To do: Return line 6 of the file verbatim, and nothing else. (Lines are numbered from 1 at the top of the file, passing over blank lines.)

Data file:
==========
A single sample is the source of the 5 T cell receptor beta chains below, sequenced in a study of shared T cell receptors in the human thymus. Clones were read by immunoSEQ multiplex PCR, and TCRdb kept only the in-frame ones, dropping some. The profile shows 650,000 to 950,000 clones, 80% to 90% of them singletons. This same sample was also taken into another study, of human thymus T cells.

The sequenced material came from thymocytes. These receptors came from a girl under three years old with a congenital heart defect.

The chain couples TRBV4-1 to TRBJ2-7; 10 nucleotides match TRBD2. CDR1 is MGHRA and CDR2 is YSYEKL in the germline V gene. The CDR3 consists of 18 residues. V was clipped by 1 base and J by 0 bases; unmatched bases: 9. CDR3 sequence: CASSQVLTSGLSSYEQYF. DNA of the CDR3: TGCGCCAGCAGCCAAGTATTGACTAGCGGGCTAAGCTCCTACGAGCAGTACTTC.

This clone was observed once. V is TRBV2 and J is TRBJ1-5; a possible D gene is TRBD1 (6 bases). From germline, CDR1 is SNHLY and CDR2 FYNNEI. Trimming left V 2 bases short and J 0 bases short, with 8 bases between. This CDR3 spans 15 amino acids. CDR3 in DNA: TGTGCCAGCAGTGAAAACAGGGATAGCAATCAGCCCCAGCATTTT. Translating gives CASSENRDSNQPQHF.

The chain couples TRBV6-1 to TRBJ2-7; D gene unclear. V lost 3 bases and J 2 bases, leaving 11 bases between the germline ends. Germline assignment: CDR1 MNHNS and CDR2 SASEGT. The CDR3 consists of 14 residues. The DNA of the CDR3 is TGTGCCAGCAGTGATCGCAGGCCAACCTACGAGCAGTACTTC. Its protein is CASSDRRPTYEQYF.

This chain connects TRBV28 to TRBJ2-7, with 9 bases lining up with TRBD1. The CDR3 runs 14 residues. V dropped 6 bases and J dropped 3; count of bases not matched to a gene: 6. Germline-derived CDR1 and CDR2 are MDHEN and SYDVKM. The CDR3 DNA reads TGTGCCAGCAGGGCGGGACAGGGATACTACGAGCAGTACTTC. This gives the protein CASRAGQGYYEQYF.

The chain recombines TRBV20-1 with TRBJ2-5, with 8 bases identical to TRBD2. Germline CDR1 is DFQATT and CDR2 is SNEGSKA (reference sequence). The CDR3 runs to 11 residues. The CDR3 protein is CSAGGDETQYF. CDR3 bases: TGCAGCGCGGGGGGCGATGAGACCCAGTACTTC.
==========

This chain connects TRBV28 to TRBJ2-7, with 9 bases lining up with TRBD1. The CDR3 runs 14 residues. V dropped 6 bases and J dropped 3; count of bases not matched to a gene: 6. Germline-derived CDR1 and CDR2 are MDHEN and SYDVKM. The CDR3 DNA reads TGTGCCAGCAGGGCGGGACAGGGATACTACGAGCAGTACTTC. This gives the protein CASRAGQGYYEQYF.